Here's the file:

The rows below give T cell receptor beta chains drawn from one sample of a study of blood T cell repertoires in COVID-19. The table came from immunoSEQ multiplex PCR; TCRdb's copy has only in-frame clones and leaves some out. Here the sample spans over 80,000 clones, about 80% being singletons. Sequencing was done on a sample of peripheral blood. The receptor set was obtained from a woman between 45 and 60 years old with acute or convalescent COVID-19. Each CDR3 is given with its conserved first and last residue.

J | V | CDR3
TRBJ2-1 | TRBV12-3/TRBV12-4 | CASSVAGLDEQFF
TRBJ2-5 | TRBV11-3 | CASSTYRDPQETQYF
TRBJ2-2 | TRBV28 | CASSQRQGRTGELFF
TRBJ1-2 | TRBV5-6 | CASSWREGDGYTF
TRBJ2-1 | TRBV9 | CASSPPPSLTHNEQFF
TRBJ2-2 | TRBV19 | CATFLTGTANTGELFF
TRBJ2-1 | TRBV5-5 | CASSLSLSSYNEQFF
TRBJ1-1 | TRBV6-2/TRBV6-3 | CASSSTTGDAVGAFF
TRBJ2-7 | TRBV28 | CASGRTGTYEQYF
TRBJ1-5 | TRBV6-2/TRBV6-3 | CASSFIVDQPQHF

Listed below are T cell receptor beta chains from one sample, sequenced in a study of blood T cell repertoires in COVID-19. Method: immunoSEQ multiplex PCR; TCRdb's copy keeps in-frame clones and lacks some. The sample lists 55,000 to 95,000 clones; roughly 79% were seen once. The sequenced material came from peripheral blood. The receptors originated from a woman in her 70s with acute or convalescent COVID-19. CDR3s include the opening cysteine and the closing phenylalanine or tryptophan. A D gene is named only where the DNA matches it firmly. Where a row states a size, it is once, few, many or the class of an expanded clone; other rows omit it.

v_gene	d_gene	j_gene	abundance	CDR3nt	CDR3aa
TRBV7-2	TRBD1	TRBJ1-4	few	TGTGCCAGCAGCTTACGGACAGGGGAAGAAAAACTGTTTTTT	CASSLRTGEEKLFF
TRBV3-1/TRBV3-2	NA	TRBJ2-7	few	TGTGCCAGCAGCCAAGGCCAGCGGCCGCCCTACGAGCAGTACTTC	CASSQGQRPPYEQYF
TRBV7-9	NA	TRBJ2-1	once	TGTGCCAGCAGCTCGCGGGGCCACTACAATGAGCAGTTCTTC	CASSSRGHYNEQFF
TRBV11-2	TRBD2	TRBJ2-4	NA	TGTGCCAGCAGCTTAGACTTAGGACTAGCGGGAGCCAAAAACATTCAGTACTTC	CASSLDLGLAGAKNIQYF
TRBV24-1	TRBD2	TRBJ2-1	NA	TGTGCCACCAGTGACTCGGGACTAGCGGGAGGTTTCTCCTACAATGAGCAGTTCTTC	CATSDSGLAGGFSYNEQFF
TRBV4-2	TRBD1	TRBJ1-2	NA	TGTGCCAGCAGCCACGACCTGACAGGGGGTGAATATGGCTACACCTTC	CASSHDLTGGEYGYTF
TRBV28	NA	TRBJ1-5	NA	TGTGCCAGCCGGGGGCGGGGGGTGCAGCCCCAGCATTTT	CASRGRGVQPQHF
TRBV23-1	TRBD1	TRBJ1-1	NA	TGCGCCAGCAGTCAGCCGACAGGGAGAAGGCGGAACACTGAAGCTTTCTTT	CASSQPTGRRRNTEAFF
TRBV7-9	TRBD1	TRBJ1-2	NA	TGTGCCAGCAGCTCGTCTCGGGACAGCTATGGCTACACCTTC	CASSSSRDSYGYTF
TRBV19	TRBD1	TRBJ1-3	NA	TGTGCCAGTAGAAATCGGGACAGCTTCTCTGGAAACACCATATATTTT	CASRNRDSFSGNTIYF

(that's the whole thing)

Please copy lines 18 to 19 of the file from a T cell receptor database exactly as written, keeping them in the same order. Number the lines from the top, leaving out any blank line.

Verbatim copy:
TRBV11-2	TRBD2	TRBJ2-4	NA	TGTGCCAGCAGCTTAGACTTAGGACTAGCGGGAGCCAAAAACATTCAGTACTTC	CASSLDLGLAGAKNIQYF
TRBV24-1	TRBD2	TRBJ2-1	NA	TGTGCCACCAGTGACTCGGGACTAGCGGGAGGTTTCTCCTACAATGAGCAGTTCTTC	CATSDSGLAGGFSYNEQFF